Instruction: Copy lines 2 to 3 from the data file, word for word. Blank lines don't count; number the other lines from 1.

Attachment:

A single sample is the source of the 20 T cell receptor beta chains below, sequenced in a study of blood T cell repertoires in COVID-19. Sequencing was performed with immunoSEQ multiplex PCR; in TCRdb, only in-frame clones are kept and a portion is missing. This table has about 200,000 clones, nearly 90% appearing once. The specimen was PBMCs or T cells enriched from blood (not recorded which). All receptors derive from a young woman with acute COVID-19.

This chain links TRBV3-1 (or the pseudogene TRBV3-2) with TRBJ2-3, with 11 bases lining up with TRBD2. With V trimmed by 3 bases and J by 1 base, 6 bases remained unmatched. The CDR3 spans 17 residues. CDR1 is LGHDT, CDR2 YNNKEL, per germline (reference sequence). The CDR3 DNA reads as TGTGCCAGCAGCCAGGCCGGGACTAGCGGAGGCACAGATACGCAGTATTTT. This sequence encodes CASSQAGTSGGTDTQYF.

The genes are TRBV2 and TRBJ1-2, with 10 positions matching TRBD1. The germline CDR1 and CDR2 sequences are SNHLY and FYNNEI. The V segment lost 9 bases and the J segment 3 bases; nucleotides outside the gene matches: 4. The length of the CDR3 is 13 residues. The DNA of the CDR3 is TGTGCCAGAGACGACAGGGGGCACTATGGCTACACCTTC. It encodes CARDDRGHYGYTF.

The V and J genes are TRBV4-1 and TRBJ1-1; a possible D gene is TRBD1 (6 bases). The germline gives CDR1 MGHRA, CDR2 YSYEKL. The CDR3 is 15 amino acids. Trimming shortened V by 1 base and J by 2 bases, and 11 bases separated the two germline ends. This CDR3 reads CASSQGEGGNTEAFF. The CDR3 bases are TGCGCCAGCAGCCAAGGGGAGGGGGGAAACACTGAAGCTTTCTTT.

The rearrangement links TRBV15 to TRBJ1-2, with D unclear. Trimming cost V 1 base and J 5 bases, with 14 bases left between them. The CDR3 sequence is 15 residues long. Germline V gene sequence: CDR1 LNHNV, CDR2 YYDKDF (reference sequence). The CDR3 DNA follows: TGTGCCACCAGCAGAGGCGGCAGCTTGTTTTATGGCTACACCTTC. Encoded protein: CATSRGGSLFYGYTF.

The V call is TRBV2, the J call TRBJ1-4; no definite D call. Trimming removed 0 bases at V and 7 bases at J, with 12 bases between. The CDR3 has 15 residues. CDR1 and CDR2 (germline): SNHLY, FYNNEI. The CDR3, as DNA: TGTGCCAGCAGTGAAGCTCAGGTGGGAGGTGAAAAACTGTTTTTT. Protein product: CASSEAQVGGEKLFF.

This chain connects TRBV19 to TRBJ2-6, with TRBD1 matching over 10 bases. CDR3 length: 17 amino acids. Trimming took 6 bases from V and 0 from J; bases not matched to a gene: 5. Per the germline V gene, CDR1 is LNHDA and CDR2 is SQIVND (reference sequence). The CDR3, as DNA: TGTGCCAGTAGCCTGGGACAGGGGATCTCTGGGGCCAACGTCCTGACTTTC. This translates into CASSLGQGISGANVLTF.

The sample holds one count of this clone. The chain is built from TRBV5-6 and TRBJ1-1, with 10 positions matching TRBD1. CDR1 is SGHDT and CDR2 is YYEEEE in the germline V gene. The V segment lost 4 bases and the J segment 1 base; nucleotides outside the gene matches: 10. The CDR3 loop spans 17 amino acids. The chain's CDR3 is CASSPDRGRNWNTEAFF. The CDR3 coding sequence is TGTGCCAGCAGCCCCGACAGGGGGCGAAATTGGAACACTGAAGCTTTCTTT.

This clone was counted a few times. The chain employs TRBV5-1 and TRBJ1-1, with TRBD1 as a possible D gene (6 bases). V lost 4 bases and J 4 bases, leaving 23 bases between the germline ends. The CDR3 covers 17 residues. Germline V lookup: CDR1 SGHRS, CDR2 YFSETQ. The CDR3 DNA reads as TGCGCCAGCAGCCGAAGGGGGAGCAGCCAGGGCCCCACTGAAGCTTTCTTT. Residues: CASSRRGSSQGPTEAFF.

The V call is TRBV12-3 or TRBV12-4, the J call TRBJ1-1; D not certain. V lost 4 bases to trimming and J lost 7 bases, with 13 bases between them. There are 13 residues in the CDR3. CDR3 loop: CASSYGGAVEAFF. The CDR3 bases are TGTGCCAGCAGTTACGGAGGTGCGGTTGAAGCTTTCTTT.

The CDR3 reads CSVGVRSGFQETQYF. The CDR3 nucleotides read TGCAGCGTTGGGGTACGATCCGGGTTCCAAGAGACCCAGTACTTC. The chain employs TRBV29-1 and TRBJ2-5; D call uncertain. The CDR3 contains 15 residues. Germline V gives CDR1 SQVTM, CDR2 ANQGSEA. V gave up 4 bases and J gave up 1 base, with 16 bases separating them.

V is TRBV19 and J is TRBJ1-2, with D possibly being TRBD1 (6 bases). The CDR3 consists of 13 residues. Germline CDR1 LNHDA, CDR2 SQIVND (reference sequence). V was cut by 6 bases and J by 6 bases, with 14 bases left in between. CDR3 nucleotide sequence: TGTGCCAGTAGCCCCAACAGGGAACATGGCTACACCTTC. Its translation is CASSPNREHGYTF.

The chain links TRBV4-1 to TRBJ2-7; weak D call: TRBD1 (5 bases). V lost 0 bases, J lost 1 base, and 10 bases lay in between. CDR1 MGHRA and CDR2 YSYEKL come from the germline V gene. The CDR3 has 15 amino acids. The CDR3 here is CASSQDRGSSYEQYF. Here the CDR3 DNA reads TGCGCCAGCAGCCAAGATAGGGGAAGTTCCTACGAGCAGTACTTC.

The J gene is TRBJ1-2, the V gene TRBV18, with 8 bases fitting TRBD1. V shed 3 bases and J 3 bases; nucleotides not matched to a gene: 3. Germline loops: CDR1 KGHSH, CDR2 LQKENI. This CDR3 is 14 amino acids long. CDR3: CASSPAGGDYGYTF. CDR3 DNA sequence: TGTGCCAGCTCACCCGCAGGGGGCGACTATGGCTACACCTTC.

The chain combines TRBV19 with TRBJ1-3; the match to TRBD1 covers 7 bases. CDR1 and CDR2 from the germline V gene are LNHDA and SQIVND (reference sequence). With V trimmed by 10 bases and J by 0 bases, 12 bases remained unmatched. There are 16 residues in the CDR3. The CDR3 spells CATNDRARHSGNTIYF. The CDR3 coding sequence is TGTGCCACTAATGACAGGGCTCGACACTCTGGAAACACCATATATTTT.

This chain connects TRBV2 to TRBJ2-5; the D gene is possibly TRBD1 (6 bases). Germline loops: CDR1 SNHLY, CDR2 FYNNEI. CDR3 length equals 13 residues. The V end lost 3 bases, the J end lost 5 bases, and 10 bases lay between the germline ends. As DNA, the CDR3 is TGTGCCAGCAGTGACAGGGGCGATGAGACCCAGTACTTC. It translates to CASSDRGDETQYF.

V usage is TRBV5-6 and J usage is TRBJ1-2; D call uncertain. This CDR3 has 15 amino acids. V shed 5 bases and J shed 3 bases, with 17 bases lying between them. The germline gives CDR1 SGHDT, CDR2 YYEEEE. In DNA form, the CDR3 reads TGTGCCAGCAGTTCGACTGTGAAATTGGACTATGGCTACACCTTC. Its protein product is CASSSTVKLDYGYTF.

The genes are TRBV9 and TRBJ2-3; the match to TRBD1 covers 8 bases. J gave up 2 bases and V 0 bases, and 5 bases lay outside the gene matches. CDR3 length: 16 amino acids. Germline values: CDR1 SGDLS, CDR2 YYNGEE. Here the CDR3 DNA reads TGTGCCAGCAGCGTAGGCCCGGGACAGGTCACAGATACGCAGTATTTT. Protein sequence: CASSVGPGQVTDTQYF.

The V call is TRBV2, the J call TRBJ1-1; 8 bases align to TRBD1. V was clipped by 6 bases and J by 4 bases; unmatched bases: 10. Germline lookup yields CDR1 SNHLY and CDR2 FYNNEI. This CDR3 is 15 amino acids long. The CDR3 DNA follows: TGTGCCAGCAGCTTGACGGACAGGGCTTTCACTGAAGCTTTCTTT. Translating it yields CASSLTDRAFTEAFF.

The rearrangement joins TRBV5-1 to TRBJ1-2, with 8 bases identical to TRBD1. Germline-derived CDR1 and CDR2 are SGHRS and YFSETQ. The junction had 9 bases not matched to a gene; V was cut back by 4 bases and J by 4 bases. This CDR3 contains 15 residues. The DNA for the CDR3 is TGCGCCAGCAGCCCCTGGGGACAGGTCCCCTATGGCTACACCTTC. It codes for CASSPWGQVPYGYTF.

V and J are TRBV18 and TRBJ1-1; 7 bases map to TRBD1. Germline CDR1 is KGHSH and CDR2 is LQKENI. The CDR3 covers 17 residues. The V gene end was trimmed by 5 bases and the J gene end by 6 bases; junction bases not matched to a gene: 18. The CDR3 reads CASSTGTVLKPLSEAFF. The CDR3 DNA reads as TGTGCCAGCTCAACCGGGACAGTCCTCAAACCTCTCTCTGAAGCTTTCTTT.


This chain links TRBV3-1 (or the pseudogene TRBV3-2) with TRBJ2-3, with 11 bases lining up with TRBD2. With V trimmed by 3 bases and J by 1 base, 6 bases remained unmatched. The CDR3 spans 17 residues. CDR1 is LGHDT, CDR2 YNNKEL, per germline (reference sequence). The CDR3 DNA reads as TGTGCCAGCAGCCAGGCCGGGACTAGCGGAGGCACAGATACGCAGTATTTT. This sequence encodes CASSQAGTSGGTDTQYF.

The genes are TRBV2 and TRBJ1-2, with 10 positions matching TRBD1. The germline CDR1 and CDR2 sequences are SNHLY and FYNNEI. The V segment lost 9 bases and the J segment 3 bases; nucleotides outside the gene matches: 4. The length of the CDR3 is 13 residues. The DNA of the CDR3 is TGTGCCAGAGACGACAGGGGGCACTATGGCTACACCTTC. It encodes CARDDRGHYGYTF.